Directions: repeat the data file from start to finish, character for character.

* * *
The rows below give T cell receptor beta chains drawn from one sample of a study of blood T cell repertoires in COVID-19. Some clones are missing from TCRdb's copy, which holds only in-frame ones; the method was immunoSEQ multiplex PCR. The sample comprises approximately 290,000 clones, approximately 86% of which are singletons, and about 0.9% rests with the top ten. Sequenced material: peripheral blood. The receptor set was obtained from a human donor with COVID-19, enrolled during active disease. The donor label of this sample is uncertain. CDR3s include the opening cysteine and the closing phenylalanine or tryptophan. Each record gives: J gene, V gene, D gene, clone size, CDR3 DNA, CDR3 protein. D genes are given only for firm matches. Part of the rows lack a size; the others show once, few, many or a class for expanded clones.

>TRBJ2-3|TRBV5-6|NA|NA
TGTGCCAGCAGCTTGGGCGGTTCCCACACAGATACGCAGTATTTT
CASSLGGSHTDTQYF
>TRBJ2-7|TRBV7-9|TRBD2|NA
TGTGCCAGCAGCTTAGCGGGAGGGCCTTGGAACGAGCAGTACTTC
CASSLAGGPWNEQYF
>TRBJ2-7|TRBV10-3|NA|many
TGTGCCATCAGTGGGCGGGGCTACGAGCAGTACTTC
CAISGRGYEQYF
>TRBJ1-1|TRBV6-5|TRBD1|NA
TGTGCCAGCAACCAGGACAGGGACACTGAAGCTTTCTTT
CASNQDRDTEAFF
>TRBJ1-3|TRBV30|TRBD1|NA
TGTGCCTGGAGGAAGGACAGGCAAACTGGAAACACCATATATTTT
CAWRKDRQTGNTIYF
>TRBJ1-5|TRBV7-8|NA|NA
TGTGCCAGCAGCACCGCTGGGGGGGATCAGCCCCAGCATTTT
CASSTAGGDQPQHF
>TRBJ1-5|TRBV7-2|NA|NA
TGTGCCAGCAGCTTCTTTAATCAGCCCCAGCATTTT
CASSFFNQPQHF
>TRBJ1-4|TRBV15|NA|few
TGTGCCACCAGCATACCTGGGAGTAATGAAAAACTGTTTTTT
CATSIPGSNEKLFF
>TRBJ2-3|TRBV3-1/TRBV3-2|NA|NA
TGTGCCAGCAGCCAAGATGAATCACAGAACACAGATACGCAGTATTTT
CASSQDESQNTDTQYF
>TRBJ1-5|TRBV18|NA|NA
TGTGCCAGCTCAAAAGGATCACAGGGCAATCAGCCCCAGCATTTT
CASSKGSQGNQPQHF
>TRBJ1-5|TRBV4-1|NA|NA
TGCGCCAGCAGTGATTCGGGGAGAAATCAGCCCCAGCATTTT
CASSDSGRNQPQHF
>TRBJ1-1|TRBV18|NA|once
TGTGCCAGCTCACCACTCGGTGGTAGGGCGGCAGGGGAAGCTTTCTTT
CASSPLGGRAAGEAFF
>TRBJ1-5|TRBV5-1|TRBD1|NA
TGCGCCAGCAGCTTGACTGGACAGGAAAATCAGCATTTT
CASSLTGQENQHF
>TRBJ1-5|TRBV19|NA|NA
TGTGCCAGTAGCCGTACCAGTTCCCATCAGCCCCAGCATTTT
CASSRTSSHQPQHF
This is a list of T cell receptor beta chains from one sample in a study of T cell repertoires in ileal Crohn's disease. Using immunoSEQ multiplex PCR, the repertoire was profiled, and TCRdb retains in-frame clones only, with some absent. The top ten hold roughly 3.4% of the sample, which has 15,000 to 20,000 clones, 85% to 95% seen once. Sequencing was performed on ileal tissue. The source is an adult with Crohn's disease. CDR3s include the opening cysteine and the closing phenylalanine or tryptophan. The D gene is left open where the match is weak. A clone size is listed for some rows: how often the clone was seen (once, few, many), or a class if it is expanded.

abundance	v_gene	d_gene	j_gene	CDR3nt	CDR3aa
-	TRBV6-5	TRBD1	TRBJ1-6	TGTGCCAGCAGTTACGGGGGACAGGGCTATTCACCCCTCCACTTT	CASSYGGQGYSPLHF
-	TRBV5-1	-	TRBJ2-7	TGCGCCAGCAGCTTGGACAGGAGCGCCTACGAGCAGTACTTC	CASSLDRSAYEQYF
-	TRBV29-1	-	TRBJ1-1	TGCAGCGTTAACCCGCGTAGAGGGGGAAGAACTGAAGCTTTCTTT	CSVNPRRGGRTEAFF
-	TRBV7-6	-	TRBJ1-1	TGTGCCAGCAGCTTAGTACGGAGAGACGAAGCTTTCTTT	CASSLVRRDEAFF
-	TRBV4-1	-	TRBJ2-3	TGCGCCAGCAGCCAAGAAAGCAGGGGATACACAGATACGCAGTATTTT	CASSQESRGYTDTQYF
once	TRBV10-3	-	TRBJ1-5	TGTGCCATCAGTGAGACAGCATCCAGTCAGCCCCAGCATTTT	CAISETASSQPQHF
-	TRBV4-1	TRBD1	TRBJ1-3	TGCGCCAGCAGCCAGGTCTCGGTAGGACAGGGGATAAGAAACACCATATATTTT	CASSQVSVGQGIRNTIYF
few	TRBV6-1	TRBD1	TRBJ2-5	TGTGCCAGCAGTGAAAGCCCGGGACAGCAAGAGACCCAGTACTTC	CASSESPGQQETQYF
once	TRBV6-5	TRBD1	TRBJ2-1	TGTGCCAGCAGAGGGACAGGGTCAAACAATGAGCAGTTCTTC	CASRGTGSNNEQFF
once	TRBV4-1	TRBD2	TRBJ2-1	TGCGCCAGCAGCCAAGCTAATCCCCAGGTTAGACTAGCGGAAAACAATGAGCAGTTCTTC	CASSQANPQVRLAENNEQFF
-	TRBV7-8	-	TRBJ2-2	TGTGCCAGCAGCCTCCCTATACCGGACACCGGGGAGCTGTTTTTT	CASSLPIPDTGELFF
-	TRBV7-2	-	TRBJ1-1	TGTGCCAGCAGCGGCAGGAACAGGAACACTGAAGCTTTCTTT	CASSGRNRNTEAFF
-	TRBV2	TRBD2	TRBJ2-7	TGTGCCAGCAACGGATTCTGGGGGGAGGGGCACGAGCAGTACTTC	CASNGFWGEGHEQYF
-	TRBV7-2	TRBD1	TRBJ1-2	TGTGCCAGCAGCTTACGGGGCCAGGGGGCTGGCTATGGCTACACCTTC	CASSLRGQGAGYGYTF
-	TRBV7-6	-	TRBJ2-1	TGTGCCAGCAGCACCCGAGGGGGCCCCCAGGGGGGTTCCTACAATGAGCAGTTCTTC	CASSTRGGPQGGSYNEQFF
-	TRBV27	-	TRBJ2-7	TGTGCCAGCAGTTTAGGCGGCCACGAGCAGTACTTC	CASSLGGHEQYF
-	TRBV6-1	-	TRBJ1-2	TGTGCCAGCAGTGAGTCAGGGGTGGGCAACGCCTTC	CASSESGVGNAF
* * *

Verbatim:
The rows below give T cell receptor beta chains drawn from one sample of a study of blood T cell repertoires in COVID-19. Some clones are missing from TCRdb's copy, which holds only in-frame ones; the method was immunoSEQ multiplex PCR. The sample comprises approximately 290,000 clones, approximately 86% of which are singletons, and about 0.9% rests with the top ten. Sequenced material: peripheral blood. The receptor set was obtained from a human donor with COVID-19, enrolled during active disease. The donor label of this sample is uncertain. CDR3s include the opening cysteine and the closing phenylalanine or tryptophan. Each record gives: J gene, V gene, D gene, clone size, CDR3 DNA, CDR3 protein. D genes are given only for firm matches. Part of the rows lack a size; the others show once, few, many or a class for expanded clones.

>TRBJ2-3|TRBV5-6|NA|NA
TGTGCCAGCAGCTTGGGCGGTTCCCACACAGATACGCAGTATTTT
CASSLGGSHTDTQYF
>TRBJ2-7|TRBV7-9|TRBD2|NA
TGTGCCAGCAGCTTAGCGGGAGGGCCTTGGAACGAGCAGTACTTC
CASSLAGGPWNEQYF
>TRBJ2-7|TRBV10-3|NA|many
TGTGCCATCAGTGGGCGGGGCTACGAGCAGTACTTC
CAISGRGYEQYF
>TRBJ1-1|TRBV6-5|TRBD1|NA
TGTGCCAGCAACCAGGACAGGGACACTGAAGCTTTCTTT
CASNQDRDTEAFF
>TRBJ1-3|TRBV30|TRBD1|NA
TGTGCCTGGAGGAAGGACAGGCAAACTGGAAACACCATATATTTT
CAWRKDRQTGNTIYF
>TRBJ1-5|TRBV7-8|NA|NA
TGTGCCAGCAGCACCGCTGGGGGGGATCAGCCCCAGCATTTT
CASSTAGGDQPQHF
>TRBJ1-5|TRBV7-2|NA|NA
TGTGCCAGCAGCTTCTTTAATCAGCCCCAGCATTTT
CASSFFNQPQHF
>TRBJ1-4|TRBV15|NA|few
TGTGCCACCAGCATACCTGGGAGTAATGAAAAACTGTTTTTT
CATSIPGSNEKLFF
>TRBJ2-3|TRBV3-1/TRBV3-2|NA|NA
TGTGCCAGCAGCCAAGATGAATCACAGAACACAGATACGCAGTATTTT
CASSQDESQNTDTQYF
>TRBJ1-5|TRBV18|NA|NA
TGTGCCAGCTCAAAAGGATCACAGGGCAATCAGCCCCAGCATTTT
CASSKGSQGNQPQHF
>TRBJ1-5|TRBV4-1|NA|NA
TGCGCCAGCAGTGATTCGGGGAGAAATCAGCCCCAGCATTTT
CASSDSGRNQPQHF
>TRBJ1-1|TRBV18|NA|once
TGTGCCAGCTCACCACTCGGTGGTAGGGCGGCAGGGGAAGCTTTCTTT
CASSPLGGRAAGEAFF
>TRBJ1-5|TRBV5-1|TRBD1|NA
TGCGCCAGCAGCTTGACTGGACAGGAAAATCAGCATTTT
CASSLTGQENQHF
>TRBJ1-5|TRBV19|NA|NA
TGTGCCAGTAGCCGTACCAGTTCCCATCAGCCCCAGCATTTT
CASSRTSSHQPQHF
This is a list of T cell receptor beta chains from one sample in a study of T cell repertoires in ileal Crohn's disease. Using immunoSEQ multiplex PCR, the repertoire was profiled, and TCRdb retains in-frame clones only, with some absent. The top ten hold roughly 3.4% of the sample, which has 15,000 to 20,000 clones, 85% to 95% seen once. Sequencing was performed on ileal tissue. The source is an adult with Crohn's disease. CDR3s include the opening cysteine and the closing phenylalanine or tryptophan. The D gene is left open where the match is weak. A clone size is listed for some rows: how often the clone was seen (once, few, many), or a class if it is expanded.

abundance	v_gene	d_gene	j_gene	CDR3nt	CDR3aa
-	TRBV6-5	TRBD1	TRBJ1-6	TGTGCCAGCAGTTACGGGGGACAGGGCTATTCACCCCTCCACTTT	CASSYGGQGYSPLHF
-	TRBV5-1	-	TRBJ2-7	TGCGCCAGCAGCTTGGACAGGAGCGCCTACGAGCAGTACTTC	CASSLDRSAYEQYF
-	TRBV29-1	-	TRBJ1-1	TGCAGCGTTAACCCGCGTAGAGGGGGAAGAACTGAAGCTTTCTTT	CSVNPRRGGRTEAFF
-	TRBV7-6	-	TRBJ1-1	TGTGCCAGCAGCTTAGTACGGAGAGACGAAGCTTTCTTT	CASSLVRRDEAFF
-	TRBV4-1	-	TRBJ2-3	TGCGCCAGCAGCCAAGAAAGCAGGGGATACACAGATACGCAGTATTTT	CASSQESRGYTDTQYF
once	TRBV10-3	-	TRBJ1-5	TGTGCCATCAGTGAGACAGCATCCAGTCAGCCCCAGCATTTT	CAISETASSQPQHF
-	TRBV4-1	TRBD1	TRBJ1-3	TGCGCCAGCAGCCAGGTCTCGGTAGGACAGGGGATAAGAAACACCATATATTTT	CASSQVSVGQGIRNTIYF
few	TRBV6-1	TRBD1	TRBJ2-5	TGTGCCAGCAGTGAAAGCCCGGGACAGCAAGAGACCCAGTACTTC	CASSESPGQQETQYF
once	TRBV6-5	TRBD1	TRBJ2-1	TGTGCCAGCAGAGGGACAGGGTCAAACAATGAGCAGTTCTTC	CASRGTGSNNEQFF
once	TRBV4-1	TRBD2	TRBJ2-1	TGCGCCAGCAGCCAAGCTAATCCCCAGGTTAGACTAGCGGAAAACAATGAGCAGTTCTTC	CASSQANPQVRLAENNEQFF
-	TRBV7-8	-	TRBJ2-2	TGTGCCAGCAGCCTCCCTATACCGGACACCGGGGAGCTGTTTTTT	CASSLPIPDTGELFF
-	TRBV7-2	-	TRBJ1-1	TGTGCCAGCAGCGGCAGGAACAGGAACACTGAAGCTTTCTTT	CASSGRNRNTEAFF
-	TRBV2	TRBD2	TRBJ2-7	TGTGCCAGCAACGGATTCTGGGGGGAGGGGCACGAGCAGTACTTC	CASNGFWGEGHEQYF
-	TRBV7-2	TRBD1	TRBJ1-2	TGTGCCAGCAGCTTACGGGGCCAGGGGGCTGGCTATGGCTACACCTTC	CASSLRGQGAGYGYTF
-	TRBV7-6	-	TRBJ2-1	TGTGCCAGCAGCACCCGAGGGGGCCCCCAGGGGGGTTCCTACAATGAGCAGTTCTTC	CASSTRGGPQGGSYNEQFF
-	TRBV27	-	TRBJ2-7	TGTGCCAGCAGTTTAGGCGGCCACGAGCAGTACTTC	CASSLGGHEQYF
-	TRBV6-1	-	TRBJ1-2	TGTGCCAGCAGTGAGTCAGGGGTGGGCAACGCCTTC	CASSESGVGNAF